Biden Orders Quantum Computing Push as China Challenge Grows

Washington and Beijing are locked in a race to develop the underpinnings of future technologies like quantum computers, which promise to exponentially multiply the power and speed of today’s processors.

Bloomberg News

May 4, 2022

3 Min Read
Biden speaks about technology advancements
Getty Images

(Bloomberg) -- President Joe Biden will sign directives on Wednesday aimed at preparing the U.S for a new era of quantum computing, as Chinese agencies and companies pour billions of dollars into the next-generation technology.

The Biden administration wants America’s most vulnerable IT systems to adopt new cryptographic standards that can resist the potential threat of code-cracking posed by quantum computing, a nascent technology that does not yet exist at viable scale. 

Federal agencies will have to develop comprehensive plans to safeguard American intellectual property, research and other sensitive technology from acquisition by America’s adversaries, plus educate industry and academia on the threats they face, the White House said, without naming specific countries.

“America must start the lengthy process of updating our IT infrastructure today to protect against this quantum computing threat tomorrow,” according to a fact sheet the White House issued on the directives. A new national security memorandum “provides a roadmap for agencies to inventory their IT systems, with a requirement to set and meet specific milestones.”

Washington and Beijing are locked in a race to develop the underpinnings of future technologies, from semiconductors and ultra-fast networking to quantum computers, which promise to exponentially multiply the power and speed of today’s processors. China is spending billions of dollars on quantum research and experts worry that the theft of encrypted data -- some of which is intended to stay private for decades -- could one day be cracked at scale.

Related:When Will Quantum Computing Finally Become Real?

In January, the Biden administration mandated national security systems to develop new algorithms to protect vital information, but much of the private sector and wider federal government has yet to explore the issue closely. The National Security Agency has predicted that shifting to new quantum-resistant cryptography could take 20 years.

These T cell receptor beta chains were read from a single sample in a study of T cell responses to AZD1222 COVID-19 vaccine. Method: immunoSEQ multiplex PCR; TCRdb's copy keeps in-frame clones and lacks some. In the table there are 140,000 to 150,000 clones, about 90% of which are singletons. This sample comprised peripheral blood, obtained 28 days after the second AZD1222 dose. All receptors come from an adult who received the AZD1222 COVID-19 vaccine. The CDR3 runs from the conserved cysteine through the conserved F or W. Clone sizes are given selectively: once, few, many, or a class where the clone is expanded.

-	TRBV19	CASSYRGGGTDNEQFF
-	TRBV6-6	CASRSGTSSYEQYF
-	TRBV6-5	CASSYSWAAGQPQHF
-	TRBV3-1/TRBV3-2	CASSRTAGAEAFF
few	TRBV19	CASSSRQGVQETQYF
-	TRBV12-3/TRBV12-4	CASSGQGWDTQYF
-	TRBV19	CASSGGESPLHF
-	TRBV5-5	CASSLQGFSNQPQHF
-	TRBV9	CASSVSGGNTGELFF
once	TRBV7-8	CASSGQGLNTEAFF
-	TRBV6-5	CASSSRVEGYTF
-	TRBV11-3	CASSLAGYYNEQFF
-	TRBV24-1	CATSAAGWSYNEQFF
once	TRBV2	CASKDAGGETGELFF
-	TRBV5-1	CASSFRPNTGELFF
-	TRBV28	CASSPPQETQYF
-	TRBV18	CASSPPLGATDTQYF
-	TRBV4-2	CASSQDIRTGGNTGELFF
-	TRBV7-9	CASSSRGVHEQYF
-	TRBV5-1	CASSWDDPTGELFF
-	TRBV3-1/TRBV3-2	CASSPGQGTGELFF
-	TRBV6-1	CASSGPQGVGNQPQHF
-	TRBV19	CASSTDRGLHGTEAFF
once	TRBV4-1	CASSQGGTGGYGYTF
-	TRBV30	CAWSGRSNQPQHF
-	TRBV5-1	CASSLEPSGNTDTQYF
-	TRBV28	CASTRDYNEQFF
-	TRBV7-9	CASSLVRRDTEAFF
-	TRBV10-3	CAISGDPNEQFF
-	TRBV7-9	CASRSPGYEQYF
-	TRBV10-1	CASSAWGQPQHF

The National Institute of Standards and Technology, or NIST, is shortly due to announce the winning quantum-resistant algorithms from a multiyear search, which is now down to seven finalists. 

In-Q-Tel, the CIA’s venture capital arm, is among those funneling capital into the arena. It’s invested in Google-spinoff Sandbox AQ, which is developing quantum-resistant software architecture that can accommodate the winning NIST algorithms. The company’s first round of fundraising reached “well into the nine figures”, Sandbox AQ Chief Executive Officer Jack Hidary told Bloomberg.

Related:Quantum Computing Hits Growing Pains

But scientists differ over when computationally relevant quantum computing will arrive, however, with estimates varying between five and 50 years, if at all. 

“I really believe that ‘never’ is highly unlikely,” Rob Joyce, director of cybersecurity at the National Security Agency, told Bloomberg in an interview. “We know it’s coming. It’s an engineering problem today. And the question is when, not if, a quantum computer emerges?” 

Joyce said it was important to start the transition to quantum-resistant algorithms early. “One of the challenges is we need to be secure against quantum-computing challenges of the future so that if one shows up in 20, 30 years, our information today is protected across that same lifetime,” he said.

Under Wednesday’s changes, NIST will establish a project to support the widespread migration in the U.S. to post-quantum cryptography, and work with industry to encourage broad adoption of the new standards.

The National Quantum Initiative Advisory Committee, an independent body of experts formed in 2020 to advise the federal government, will also now report directly to the White House rather than jointly to the Department of Energy.

A senior administration official said that effort was intended to foster promising applications in quantum information science, or QIS, saying recent developments in the field have “shown the potential to drive innovation across the American economy,” citing energy, medicine, computing, networking and sensing.

“Much like the earlier technological revolutions brought about by the Internet, GPS, and even the combustion engine, advances in QIS are poised to generate entirely new industries, well-paying jobs, and economic opportunities for all Americans,” the official added.

Read more about:

Quantum Computing

About the Author(s)

Bloomberg News

The latest technology news from Bloomberg.

Sign up for the ITPro Today newsletter
Stay on top of the IT universe with commentary, news analysis, how-to's, and tips delivered to your inbox daily.

You May Also Like